The Modern Antiquarian. Stone Circles, Ancient Sites, Neolithic Monuments, Ancient Monuments, Prehistoric Sites, Megalithic MysteriesThe Modern Antiquarian


Badbury Barrow

Round Barrow(s) (Destroyed)

<b>Badbury Barrow</b>Posted by juameiImage © juamei
Also known as:
  • Monument No. 209549

Nearest Town:Wimborne Minster (6km E)
OS Ref (GB):   ST9602 / Sheet: 195
Latitude:50° 49' 1.03" N
Longitude:   2° 3' 24.43" W

Added by Chance

Discussion Topics0 discussions
Start a topic

Show map   (inline Google Map)

Images (click to view fullsize)

Add an image Add an image
<b>Badbury Barrow</b>Posted by juamei <b>Badbury Barrow</b>Posted by juamei <b>Badbury Barrow</b>Posted by fitzcoraldo <b>Badbury Barrow</b>Posted by fitzcoraldo


Add fieldnotes Add fieldnotes
I spent my lunch break strolling round the Bronze Age parts of the British Museum today and came home determined to look up the Badbury stone in Grinsell. It's a bit confusing as he doesn't use the name the Three Kings at any point, but the barrows in question are probably what he calls Shapwick 5, 6a and 6b (6a having yielded the stone). But although the Museum information says the barrow was destroyed, Grinsell puts it down at 9 feet high and I suspect it has not been destroyed since. Anyway here's his marvellous description:

"...nearly levelled 1845, but removal of the centre was watched by JHA [J H Austen]. About three inhumations, probably primary, two with food-vessels and one with an ornamented handled pot resembling those of Cornish type; up to 15 cremations (perhaps more), a few possibly contemporary with the inhumations, the majority clearly secondary and a few with E/MBA [early to middle Bronze Age] collared urns of a latish type; as far as can now be ascertained, none was LBA [late Bronze Age]. The barrow consisted of a central cairn of local sandstone blocks enclosed in a ring of flints, which was bordered by a massive wall of sandstone 30 feet diameter, outside of which was a ring of chalk about 15 feet wide, which must have originally covered the mound. The interments were probably all in the central cairn. In the centre according to Durden (not in the surrounding wall as often stated) was the well-known large slab of sandstone which was decorated with carvings of daggers and axes, the former of type similar to those from Stonehenge, conjectured to be of Mycenean type.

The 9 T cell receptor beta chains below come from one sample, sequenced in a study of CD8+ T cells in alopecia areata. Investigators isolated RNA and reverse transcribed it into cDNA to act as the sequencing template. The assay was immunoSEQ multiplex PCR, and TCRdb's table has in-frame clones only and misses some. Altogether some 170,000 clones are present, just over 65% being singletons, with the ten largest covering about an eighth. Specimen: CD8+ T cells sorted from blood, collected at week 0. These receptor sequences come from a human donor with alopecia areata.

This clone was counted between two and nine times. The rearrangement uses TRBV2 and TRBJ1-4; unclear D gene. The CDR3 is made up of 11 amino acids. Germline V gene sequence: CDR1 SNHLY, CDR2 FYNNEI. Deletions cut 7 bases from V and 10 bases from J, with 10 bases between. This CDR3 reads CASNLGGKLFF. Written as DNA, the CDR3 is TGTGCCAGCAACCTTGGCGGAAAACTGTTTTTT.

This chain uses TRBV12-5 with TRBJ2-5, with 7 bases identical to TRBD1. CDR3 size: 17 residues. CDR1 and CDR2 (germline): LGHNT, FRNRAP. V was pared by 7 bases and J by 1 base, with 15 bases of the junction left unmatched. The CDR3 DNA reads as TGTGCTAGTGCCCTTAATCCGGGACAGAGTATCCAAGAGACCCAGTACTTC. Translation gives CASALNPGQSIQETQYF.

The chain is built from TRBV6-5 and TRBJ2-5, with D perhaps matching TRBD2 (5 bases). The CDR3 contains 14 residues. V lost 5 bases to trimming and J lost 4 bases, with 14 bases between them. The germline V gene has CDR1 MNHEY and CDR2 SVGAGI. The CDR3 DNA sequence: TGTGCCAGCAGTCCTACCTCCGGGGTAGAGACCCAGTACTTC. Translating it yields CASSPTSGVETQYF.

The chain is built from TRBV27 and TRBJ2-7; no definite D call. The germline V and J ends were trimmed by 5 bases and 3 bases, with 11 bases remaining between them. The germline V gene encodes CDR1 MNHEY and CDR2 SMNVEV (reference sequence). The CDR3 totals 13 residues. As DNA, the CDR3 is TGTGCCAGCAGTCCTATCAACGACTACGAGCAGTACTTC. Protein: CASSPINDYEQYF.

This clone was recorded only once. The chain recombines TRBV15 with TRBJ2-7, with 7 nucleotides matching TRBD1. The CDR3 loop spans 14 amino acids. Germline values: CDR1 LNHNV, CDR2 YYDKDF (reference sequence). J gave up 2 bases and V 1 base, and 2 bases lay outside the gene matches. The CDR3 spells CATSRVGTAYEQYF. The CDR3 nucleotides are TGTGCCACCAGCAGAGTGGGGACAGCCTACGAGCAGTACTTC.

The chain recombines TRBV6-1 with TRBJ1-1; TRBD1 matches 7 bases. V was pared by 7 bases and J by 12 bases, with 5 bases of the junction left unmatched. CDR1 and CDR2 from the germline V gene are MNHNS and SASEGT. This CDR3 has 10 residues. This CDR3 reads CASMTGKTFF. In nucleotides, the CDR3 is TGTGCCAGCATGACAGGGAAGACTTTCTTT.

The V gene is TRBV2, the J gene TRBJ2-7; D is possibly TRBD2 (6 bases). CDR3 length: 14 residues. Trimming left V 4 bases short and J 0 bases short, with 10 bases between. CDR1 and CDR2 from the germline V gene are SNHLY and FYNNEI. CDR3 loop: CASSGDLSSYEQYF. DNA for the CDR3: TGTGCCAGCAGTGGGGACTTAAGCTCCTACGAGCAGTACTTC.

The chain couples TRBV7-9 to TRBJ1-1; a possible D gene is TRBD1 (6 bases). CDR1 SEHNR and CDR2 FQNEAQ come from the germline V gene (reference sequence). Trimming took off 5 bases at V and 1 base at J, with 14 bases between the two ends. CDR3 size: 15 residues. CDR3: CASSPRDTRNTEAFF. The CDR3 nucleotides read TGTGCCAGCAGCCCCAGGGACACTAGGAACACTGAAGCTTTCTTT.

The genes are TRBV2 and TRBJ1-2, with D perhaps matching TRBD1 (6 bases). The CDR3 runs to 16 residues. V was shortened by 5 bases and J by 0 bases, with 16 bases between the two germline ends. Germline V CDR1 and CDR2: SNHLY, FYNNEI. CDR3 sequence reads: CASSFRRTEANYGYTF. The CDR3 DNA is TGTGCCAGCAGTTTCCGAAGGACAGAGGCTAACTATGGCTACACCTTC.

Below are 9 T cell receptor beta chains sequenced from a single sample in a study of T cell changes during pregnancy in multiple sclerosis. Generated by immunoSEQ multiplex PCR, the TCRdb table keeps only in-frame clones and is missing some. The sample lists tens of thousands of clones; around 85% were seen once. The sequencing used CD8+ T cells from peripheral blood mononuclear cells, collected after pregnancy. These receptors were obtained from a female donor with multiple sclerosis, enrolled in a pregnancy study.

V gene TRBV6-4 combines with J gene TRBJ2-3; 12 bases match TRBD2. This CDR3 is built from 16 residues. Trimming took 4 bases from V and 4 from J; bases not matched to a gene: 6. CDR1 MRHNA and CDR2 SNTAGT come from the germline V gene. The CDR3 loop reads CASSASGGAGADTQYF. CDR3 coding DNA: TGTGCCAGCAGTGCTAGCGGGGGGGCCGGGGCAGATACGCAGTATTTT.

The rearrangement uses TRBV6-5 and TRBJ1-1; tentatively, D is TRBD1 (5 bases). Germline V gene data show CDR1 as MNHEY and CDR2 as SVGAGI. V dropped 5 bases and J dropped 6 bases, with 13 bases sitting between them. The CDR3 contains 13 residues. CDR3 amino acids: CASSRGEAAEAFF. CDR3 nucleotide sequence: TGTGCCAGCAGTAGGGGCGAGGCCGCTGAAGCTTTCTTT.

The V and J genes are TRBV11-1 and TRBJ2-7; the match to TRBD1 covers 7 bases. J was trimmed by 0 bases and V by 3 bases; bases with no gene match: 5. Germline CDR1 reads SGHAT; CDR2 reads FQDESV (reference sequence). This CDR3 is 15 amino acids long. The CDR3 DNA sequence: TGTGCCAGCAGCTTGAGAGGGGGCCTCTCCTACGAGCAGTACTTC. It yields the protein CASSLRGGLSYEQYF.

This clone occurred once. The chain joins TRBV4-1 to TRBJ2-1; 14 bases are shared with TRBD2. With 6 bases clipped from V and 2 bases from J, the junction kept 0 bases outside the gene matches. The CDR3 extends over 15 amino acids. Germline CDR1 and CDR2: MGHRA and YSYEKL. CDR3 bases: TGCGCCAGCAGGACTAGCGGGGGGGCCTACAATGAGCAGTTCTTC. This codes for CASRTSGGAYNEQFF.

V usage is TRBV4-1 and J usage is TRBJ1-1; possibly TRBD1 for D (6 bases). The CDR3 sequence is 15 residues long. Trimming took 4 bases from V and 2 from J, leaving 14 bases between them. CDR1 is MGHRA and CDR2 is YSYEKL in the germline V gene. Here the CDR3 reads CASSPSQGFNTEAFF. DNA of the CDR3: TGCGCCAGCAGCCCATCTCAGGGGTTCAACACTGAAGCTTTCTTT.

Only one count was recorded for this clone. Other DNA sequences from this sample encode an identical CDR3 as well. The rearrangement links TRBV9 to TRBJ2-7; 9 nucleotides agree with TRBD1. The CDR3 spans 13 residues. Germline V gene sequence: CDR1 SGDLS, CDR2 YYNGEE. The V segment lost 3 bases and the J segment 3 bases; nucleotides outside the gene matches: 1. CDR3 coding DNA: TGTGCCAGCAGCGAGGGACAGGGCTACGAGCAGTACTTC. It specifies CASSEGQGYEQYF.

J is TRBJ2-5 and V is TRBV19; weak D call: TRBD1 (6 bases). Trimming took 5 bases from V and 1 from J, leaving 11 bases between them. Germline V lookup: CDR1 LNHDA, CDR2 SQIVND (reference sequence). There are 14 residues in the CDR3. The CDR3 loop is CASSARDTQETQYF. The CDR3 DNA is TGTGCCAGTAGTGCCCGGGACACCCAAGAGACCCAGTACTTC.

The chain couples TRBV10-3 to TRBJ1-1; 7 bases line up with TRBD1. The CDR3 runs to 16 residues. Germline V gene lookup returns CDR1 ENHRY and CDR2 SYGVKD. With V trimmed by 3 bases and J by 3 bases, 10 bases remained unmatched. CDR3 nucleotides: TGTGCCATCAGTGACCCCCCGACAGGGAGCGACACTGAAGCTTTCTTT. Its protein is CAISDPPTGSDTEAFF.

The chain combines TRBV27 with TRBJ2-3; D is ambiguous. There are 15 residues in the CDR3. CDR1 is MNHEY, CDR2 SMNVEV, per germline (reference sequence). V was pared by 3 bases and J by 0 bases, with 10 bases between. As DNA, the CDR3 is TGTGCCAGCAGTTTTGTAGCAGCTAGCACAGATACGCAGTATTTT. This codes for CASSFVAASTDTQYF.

from "Dorset Barrows", 1959.
UncleRob Posted by UncleRob
17th November 2008ce
Edited 7th July 2018ce


Add miscellaneous Add miscellaneous
Details of barrow and stone on Pastscape

(ST 9602) The 'Badbury Barrow', which yielded remarkable finds when destroyed in 1845, was situated near Badbury Rings (ST 90 SE 45). Under the barrow mound, which was some 60 feet in diameter and 9 feet high, a central cairn of sandstone blocks was enclosed in a ring of flints bordered by a circular sandstone wall 30 feet in diameter, Within the cairn were at least three inhumations, apparently primary, two of them with food-vessels and one with an ornamental handled pot. Also probably in the cairn were at least fifteen cremations, a few perhaps primary, but most of them secondary, some with collared urns. At the centre, a huge slab of sandstone weighing half a ton was decorated with cup marks and carvings of daggers and axes similar to those at Stonehenge.
Opening another barrow in the same field, J.H. Austen found a primary cremation in a bucket urn with four lugs, in a charcoal
filled cist. (For possible sitings of these barrows see ST 90 SW 14 and ST 90 SE 52). (1-4)
A report on an opened tumulus one mile south of Badbury Rings bears many similarities with the feature recorded by authorities 1-4, and is probably the same barrow but seen by authority 5 at an earlier stage of its destruction. The barrow was 8 feet high, 225 feet in circumference and was opened for the purpose of obtaining flints. At 12 feet in from the outer edge, a circular wall of sandstone blocks, 3 feet high, was encountered, 'laid in a rude manner'. Within this was a fill of flints (of which 120 cartloads were wheeled away) shelving down towards the centre of the barrow. The nucleus consisted of chalk and 'mould', below which were 5 cists. Two secondary internments were noted. (The account of the barrow was communicated to the author by Dr Wake-Smart who compares the barrow to the tomb of Aepytus observed by Homer in Arcadia. Warne (auth 3) in his account of the Badbury barrow notes that Wake-Smart makes exactly the same comment concerning the Badbury barrow. There can be little doubt that authorities 3 and 5 are therefore refering to the same barrow).
Only 3 of the 10 or 11 urns discovered in 1845 have survived, but these indicate a Middle Bronze Age date. The carvings on a kerb-stone represent bronze weapons and cup-marks.

The decorated surface of this stone was detached from its block and is now in the British Museum. (7)
Full description of the pottery and carved kerb-stone. (8)
Chance Posted by Chance
4th April 2016ce
Edited 4th April 2016ce